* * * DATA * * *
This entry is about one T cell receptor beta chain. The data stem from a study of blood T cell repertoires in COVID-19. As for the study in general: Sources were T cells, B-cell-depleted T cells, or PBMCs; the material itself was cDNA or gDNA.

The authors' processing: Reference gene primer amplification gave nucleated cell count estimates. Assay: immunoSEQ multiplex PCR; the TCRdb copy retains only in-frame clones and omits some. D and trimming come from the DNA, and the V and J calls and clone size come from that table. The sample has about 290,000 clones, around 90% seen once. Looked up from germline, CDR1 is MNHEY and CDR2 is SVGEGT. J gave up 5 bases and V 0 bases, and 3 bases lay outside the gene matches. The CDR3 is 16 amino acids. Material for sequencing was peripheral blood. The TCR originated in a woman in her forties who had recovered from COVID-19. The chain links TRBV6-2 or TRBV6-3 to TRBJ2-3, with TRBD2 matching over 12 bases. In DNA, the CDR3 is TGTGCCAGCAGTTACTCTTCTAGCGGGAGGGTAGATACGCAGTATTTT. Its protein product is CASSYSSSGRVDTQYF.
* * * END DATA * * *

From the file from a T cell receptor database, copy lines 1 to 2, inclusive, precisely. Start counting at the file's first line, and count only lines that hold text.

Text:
This entry is about one T cell receptor beta chain. The data stem from a study of blood T cell repertoires in COVID-19. As for the study in general: Sources were T cells, B-cell-depleted T cells, or PBMCs; the material itself was cDNA or gDNA.

The authors' processing: Reference gene primer amplification gave nucleated cell count estimates. Assay: immunoSEQ multiplex PCR; the TCRdb copy retains only in-frame clones and omits some. D and trimming come from the DNA, and the V and J calls and clone size come from that table. The sample has about 290,000 clones, around 90% seen once. Looked up from germline, CDR1 is MNHEY and CDR2 is SVGEGT. J gave up 5 bases and V 0 bases, and 3 bases lay outside the gene matches. The CDR3 is 16 amino acids. Material for sequencing was peripheral blood. The TCR originated in a woman in her forties who had recovered from COVID-19. The chain links TRBV6-2 or TRBV6-3 to TRBJ2-3, with TRBD2 matching over 12 bases. In DNA, the CDR3 is TGTGCCAGCAGTTACTCTTCTAGCGGGAGGGTAGATACGCAGTATTTT. Its protein product is CASSYSSSGRVDTQYF.